5 Tips for How to Encourage Nonverbal Children with Autism to Speak

  • June 16, 2017
a young child with curly hair and a blue shirt

Autism spectrum disorders can manifest themselves in a variety of ways, but among the most common are issues with socialization and verbal communication.

In fact, the word “autism” is itself rooted in the Greek “autos,” meaning “self.” This is because children with autism often have difficultly engaging and communicating with the world outside their own selves. For this reason, children with autism frequently exhibit speech delays and may struggle to express themselves verbally even once they’ve began to talk.

If you have or know a nonverbal child with autism spectrum disorder, there are lots of ways you help them to overcome these difficulties and develop a healthy relationship with spoken language. Here are some of the most commonly practiced strategies.

Simplify Your Own Language

A nonverbal child’s problem may be rooted more in comprehension than articulation. In these cases, it may be helpful to simplify the language they encounter, making it easier to understand and digest.

Use simple sentences and short words like “play toy,” or “eat food,” especially when they’re relevant to what you or the child are doing.  Understanding simple sentences like this can provide fertile ground for more complex communication.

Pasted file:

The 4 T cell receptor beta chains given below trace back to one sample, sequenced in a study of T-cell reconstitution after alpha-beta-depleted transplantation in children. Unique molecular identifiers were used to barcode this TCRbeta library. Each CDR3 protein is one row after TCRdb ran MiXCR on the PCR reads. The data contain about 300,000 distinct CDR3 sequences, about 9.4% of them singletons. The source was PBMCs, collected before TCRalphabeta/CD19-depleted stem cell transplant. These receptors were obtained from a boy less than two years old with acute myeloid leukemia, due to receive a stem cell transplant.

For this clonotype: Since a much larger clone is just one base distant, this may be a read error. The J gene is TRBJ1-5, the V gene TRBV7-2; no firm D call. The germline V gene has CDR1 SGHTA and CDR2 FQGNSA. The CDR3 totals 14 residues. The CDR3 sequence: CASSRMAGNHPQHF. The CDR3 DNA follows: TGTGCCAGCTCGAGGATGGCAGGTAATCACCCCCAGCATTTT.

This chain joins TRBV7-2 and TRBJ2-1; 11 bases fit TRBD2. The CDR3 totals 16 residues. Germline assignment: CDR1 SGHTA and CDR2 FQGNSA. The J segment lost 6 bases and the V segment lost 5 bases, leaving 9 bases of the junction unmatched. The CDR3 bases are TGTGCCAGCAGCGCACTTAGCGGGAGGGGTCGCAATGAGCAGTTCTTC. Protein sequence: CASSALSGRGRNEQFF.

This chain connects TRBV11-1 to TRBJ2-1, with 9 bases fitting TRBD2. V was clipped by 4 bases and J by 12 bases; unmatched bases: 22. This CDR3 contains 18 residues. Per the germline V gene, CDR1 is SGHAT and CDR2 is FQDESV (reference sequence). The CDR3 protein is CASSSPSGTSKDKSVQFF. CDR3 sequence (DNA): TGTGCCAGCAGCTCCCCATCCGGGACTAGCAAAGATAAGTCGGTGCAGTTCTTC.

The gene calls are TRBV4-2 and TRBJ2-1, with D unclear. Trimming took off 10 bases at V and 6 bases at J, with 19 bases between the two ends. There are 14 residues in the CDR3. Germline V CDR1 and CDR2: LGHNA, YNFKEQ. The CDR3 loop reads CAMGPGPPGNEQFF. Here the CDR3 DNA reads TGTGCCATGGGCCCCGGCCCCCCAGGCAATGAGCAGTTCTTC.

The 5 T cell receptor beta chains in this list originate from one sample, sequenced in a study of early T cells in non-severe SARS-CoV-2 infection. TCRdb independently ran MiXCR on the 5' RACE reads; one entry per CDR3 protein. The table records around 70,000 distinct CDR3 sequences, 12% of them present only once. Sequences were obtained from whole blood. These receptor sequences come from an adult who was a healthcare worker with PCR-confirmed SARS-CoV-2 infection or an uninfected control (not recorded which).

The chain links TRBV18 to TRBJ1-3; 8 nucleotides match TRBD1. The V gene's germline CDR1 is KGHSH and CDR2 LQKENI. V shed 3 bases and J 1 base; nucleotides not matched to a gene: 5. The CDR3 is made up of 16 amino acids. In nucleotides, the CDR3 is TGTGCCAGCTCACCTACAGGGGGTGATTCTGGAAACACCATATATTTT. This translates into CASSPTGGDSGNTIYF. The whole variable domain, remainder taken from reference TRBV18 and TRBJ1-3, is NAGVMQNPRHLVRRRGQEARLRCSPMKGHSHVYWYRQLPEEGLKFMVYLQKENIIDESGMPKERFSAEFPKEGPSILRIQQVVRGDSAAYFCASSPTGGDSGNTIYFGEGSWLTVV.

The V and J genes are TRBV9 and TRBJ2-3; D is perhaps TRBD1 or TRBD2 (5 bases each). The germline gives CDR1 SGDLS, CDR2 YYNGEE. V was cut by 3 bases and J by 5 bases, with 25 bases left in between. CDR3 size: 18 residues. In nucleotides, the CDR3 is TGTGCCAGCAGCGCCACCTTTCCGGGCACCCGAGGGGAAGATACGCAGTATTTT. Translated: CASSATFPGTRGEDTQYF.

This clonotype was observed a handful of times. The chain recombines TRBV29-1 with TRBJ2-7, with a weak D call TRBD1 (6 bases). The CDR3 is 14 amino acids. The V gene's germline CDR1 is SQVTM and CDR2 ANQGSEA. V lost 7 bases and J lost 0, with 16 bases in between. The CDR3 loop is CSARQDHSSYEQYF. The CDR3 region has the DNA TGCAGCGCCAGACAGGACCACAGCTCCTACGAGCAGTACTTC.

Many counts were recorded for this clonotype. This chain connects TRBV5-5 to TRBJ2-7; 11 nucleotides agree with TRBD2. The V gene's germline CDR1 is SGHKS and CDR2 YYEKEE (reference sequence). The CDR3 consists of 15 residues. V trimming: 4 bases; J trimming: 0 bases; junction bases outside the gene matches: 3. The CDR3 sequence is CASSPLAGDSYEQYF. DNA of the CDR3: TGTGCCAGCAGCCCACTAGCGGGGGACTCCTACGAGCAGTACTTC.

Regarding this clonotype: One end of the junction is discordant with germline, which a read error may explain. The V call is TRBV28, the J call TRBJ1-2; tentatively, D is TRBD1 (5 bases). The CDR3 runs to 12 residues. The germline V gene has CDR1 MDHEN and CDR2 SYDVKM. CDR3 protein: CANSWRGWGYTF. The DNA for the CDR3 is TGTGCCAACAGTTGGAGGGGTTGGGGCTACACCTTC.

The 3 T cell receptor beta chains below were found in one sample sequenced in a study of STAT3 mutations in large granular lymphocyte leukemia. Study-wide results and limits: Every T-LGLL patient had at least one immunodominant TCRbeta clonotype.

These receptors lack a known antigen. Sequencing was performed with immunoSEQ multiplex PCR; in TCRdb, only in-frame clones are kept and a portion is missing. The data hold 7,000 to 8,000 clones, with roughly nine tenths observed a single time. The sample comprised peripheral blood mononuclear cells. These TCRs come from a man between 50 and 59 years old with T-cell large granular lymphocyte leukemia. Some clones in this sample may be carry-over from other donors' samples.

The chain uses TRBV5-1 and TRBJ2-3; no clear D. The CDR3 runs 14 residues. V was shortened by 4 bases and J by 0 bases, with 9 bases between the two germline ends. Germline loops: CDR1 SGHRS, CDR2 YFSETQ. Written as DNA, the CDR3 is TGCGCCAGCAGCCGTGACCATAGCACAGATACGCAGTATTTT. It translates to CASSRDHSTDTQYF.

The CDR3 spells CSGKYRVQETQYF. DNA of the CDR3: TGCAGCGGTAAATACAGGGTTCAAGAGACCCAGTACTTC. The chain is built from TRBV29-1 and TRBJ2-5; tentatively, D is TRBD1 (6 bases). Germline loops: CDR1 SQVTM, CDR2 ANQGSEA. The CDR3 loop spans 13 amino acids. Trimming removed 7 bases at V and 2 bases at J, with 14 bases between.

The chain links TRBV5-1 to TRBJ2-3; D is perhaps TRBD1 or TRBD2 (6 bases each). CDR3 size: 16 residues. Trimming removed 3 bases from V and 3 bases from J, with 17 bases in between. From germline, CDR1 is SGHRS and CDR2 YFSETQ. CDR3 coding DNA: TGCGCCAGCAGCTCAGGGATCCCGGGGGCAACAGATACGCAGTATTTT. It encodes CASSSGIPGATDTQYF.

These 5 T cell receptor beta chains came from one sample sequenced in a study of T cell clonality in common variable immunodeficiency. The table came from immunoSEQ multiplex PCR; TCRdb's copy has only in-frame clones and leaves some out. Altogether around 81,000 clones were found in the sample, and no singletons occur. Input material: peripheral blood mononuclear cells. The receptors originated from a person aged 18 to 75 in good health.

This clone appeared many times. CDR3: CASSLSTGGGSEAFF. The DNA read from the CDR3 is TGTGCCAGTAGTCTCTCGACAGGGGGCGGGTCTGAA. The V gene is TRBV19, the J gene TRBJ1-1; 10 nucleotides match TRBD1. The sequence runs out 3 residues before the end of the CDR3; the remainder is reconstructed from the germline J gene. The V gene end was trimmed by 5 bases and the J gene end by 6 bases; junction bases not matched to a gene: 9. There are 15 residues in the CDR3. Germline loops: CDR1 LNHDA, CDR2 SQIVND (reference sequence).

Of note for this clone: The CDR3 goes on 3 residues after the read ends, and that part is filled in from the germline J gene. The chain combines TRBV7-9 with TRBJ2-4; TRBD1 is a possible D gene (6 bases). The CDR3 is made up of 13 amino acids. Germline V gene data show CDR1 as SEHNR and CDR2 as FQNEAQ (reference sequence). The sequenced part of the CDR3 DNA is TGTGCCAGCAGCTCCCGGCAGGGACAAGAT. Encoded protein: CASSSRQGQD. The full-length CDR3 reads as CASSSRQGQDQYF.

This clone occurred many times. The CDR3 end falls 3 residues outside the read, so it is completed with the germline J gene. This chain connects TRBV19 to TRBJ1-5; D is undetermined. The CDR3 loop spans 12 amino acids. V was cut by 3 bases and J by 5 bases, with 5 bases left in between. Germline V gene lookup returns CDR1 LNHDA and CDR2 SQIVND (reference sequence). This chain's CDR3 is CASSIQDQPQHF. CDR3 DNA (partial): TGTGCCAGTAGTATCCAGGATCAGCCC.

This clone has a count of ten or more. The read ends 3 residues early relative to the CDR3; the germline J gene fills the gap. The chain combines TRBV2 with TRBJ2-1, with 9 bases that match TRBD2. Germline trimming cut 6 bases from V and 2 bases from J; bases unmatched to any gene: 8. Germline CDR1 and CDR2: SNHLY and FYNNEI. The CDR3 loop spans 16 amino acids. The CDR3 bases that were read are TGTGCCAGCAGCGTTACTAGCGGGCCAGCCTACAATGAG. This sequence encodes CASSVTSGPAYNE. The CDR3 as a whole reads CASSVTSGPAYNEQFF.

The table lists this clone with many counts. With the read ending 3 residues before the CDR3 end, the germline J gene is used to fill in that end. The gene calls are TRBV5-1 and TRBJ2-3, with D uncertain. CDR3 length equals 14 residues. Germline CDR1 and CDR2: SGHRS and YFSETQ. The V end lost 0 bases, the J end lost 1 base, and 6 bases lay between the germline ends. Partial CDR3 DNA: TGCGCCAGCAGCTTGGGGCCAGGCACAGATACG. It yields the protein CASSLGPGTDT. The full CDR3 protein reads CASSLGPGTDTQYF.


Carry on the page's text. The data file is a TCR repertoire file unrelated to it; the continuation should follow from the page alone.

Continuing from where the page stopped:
Mimic or Imitate Their Communication

Just because a child is considered non-verbal doesn’t mean they don’t communicate. Children with autism spectrum disorder often communicate with noises, gestures, and play behaviors. Imitating their behavior to engage with them on their own level can help to teach that communication is a two-way street, and provide a model for verbal discourse down the line.

Take an Interest in Their Interests

If you’re trying to encourage a child to communicate, it helps them to want to do it if it’s about a subject they’re passionate about. The same is true of children with or without autism (and many adults, for that matter). Is there a particular game or TV show your child enjoys? An academic subject or hobby? Use their interests as a starting point instead of trying to divert their attention from what they actually like.

Don’t Be Afraid of Silence

For many of us, silence is an uncomfortable state of being. When we hear silence, we try to fill in the gaps by talking ourselves. Letting silence linger for a few moments after asking a question or for longer during playtime or other activities leaves room for them to fill the gaps in communication themselves.

Visit a Speech and Language Pathologist

A child during a session with a speech and language pathologist.Speech and language pathologists are trained professionals who specialize in improving children’s ability to communicate both verbally and nonverbally. This is done with speech therapy that’s customized to meet the needs of each individual child.

A good SLP can help diagnose the root causes of language difficulties, create creative ways to address them, and work with parents and caregivers to provide long-term strategies for improvement.

If you’re interested in pediatric speech therapy for a child in Connecticut, contact Cheshire Fitness Zone today. Conveniently located in Cheshire and Meriden, Cheshire Fitness Zone’s speech and language pathologists have over 30 years of combined experience, and extensive expertise in autism and related disorders. Get in touch today to learn more.

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